Game theory is a powerful tool for making strategic decisions. This course teaches students how to use game theory to make better strategic decisions. The setting is a small group of firms (e.g. Apple and Samsung) or managers (e.g. a small team). In such settings, managers must anticipate decisions by others and react accordingly, and anticipate how others will react to their decisions. Game theory teaches students how to anticipate decisions by others, which allows for better strategy. The course will teach game theory tools for cases when managers make decisions simultane- ously, when managers make decisions sequentially, and cases where managers have incentives to make their decisions hard to predict. Strategic decisions analyzed include price compe- tition, market segmentation, market entry/exit, flash sales, cartels and collusive behavior, strategic inventory decisions, entry deterrence, and many others.
Components: LEC.
Grading: GRD.
Typically Offered: Fall.

ECO 695. Global Economics. 2 Credit Hours.

This is a course in global economics with focus on economic policies and country risk. We study the aggregate behavior of macroeconomics variables that are relevant for business decisions. We take into account the interaction of the national economy with the rest of the world. In other words, we do global economics and study the roles of monetary and fiscal policies in an open economy, foreign direct investment, and the exchange rate.
Components: LEC.
Grading: GRD.
Typically Offered: Fall.

ECO 698. Selected Topics. 1-3 Credit Hours.

Topics in selected areas of specialization.
Components: LEC.
Grading: GRD.
Typically Offered: Offered by Announcement Only.

ECO 699. Directed Study. 1-3 Credit Hours.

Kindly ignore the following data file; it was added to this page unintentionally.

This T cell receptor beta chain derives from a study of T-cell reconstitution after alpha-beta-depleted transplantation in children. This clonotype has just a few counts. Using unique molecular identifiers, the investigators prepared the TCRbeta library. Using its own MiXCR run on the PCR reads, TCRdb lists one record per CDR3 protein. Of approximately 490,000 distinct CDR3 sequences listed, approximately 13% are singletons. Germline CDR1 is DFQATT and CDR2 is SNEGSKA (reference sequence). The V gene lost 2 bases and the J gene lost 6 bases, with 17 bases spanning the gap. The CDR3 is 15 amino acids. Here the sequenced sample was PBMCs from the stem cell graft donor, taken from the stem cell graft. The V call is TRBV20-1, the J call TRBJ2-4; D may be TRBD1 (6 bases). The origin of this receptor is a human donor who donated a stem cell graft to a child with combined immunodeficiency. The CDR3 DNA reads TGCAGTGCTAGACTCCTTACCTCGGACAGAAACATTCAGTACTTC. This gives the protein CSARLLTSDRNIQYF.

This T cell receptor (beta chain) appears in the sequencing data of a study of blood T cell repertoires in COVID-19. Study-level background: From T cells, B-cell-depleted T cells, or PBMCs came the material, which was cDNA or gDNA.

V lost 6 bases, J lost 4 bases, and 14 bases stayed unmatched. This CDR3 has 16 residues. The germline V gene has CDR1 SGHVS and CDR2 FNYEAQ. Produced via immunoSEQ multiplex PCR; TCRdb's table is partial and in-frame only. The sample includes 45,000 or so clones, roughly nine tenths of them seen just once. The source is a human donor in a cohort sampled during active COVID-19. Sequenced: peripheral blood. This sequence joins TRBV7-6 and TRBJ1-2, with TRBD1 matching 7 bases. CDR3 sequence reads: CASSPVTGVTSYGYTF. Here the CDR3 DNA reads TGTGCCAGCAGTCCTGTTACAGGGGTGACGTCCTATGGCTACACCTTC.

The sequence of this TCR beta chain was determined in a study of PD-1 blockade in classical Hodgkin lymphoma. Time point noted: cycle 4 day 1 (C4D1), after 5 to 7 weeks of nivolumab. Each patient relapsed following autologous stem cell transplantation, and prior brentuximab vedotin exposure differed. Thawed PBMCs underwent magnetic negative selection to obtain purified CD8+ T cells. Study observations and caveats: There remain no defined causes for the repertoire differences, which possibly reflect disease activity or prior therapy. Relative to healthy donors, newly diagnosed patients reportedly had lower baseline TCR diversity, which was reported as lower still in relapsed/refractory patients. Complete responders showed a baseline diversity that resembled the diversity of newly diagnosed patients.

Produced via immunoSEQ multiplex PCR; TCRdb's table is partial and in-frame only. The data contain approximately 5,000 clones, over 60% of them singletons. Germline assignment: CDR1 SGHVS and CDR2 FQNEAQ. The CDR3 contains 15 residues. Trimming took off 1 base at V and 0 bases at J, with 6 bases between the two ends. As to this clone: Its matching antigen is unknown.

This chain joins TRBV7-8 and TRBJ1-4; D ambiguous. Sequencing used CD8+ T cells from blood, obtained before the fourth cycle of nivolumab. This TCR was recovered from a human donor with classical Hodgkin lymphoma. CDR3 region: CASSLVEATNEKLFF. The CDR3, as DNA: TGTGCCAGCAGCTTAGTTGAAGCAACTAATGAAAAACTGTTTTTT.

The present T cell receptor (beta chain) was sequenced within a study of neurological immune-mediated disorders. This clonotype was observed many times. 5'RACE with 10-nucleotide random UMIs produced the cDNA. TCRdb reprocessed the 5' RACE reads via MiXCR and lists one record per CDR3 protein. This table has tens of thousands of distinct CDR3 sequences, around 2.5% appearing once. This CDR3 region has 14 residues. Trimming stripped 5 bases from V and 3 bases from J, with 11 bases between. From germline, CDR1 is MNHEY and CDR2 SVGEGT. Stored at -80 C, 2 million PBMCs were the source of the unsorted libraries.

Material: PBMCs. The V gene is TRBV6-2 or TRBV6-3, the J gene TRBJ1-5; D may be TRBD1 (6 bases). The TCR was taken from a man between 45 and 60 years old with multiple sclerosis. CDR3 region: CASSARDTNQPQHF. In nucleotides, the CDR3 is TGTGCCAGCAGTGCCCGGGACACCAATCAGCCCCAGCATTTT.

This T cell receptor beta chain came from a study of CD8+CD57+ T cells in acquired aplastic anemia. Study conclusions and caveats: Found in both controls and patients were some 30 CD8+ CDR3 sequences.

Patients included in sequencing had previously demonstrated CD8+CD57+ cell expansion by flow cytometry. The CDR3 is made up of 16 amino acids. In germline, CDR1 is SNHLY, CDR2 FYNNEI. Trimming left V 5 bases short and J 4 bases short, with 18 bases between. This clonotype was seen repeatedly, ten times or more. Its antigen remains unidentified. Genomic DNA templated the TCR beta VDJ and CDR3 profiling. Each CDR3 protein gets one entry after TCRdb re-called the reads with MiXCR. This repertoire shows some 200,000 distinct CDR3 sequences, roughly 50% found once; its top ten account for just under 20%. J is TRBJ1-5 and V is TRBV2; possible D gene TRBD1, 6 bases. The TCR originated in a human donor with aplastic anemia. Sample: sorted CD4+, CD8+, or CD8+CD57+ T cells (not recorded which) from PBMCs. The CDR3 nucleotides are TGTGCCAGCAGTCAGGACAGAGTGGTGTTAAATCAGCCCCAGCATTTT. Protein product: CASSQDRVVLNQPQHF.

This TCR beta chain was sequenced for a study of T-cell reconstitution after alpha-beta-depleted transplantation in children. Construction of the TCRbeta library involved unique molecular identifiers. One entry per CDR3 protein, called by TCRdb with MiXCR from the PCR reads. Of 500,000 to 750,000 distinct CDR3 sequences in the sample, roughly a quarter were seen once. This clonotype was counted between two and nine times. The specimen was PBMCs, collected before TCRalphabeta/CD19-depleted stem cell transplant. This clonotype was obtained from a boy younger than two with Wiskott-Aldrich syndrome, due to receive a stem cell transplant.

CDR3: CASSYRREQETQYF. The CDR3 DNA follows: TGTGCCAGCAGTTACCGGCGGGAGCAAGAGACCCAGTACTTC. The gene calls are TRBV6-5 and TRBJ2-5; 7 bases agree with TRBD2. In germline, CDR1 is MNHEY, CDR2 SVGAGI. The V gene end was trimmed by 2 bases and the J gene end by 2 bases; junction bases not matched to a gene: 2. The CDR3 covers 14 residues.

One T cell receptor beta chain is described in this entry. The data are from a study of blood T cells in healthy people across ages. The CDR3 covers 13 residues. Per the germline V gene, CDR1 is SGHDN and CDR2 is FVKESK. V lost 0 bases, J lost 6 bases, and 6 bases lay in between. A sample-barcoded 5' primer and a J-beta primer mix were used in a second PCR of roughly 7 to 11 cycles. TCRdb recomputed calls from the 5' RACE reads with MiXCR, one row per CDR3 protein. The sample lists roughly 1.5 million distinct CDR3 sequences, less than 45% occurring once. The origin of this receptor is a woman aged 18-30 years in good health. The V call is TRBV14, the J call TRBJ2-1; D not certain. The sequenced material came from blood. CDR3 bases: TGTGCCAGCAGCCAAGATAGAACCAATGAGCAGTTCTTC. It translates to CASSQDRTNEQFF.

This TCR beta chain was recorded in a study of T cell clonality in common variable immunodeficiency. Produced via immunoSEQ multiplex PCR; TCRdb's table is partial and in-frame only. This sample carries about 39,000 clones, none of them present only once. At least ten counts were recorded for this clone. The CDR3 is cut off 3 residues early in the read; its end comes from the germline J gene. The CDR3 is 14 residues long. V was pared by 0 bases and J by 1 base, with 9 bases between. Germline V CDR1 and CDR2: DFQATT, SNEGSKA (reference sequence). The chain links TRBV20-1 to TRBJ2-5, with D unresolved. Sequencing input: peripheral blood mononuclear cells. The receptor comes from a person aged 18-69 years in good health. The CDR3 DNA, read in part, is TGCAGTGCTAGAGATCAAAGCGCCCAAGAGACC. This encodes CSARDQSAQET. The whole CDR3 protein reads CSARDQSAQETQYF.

Graduate-level supervised readings, individual research project or independent investigation of selected economics problems. Offered only by special arrangement with supervising faculty member, who approves topic and evaluation process at time of registration.
Components: LEC.
Grading: GRD.
Typically Offered: Offered by Announcement Only.

ECO 750. Applied Economics: IO. 3 Credit Hours.

The first part of the course will focus on static analysis of market outcomes. The emphasis will be on empirical work, and there will be a number of places where we take digressions into econometric and computational issues. The second part will focus on related fields (bargaining, auctions and market design), and then move on to dynamic analysis in I.O. (both single and multiple agent dynamic models).
PRE-REQUISITE: ECO 602 AND ECO 633.
Components: LEC.
Grading: GRD.
Typically Offered: Offered by Announcement Only.

ECO 830. Doctoral Dissertation. 1-12 Credit Hours.

Required of all candidates for the Ph.D. The student will enroll for credit as determined by his/her advisor but not for less than a total of 12. Not more than 12 hours of ECO 730 may be taken in a regular semester, nor more than six in a summer session. Where a student has passed his/her (a) qualifying examinations, and (b) is engaged in an assistantship, he/she may still take the maximum allowable credit stated above.
Components: THI.
Grading: SUS.
Typically Offered: Fall, Spring, & Summer.

ECO 860. The Theory of International Trade. 3 Credit Hours.

This course presents rudiments in trade theory and open macroeconomics. International arbitrage as well as determination of the values of currencies and stocks.
Components: LEC.
Grading: GRD.
Typically Offered: Offered by Announcement Only.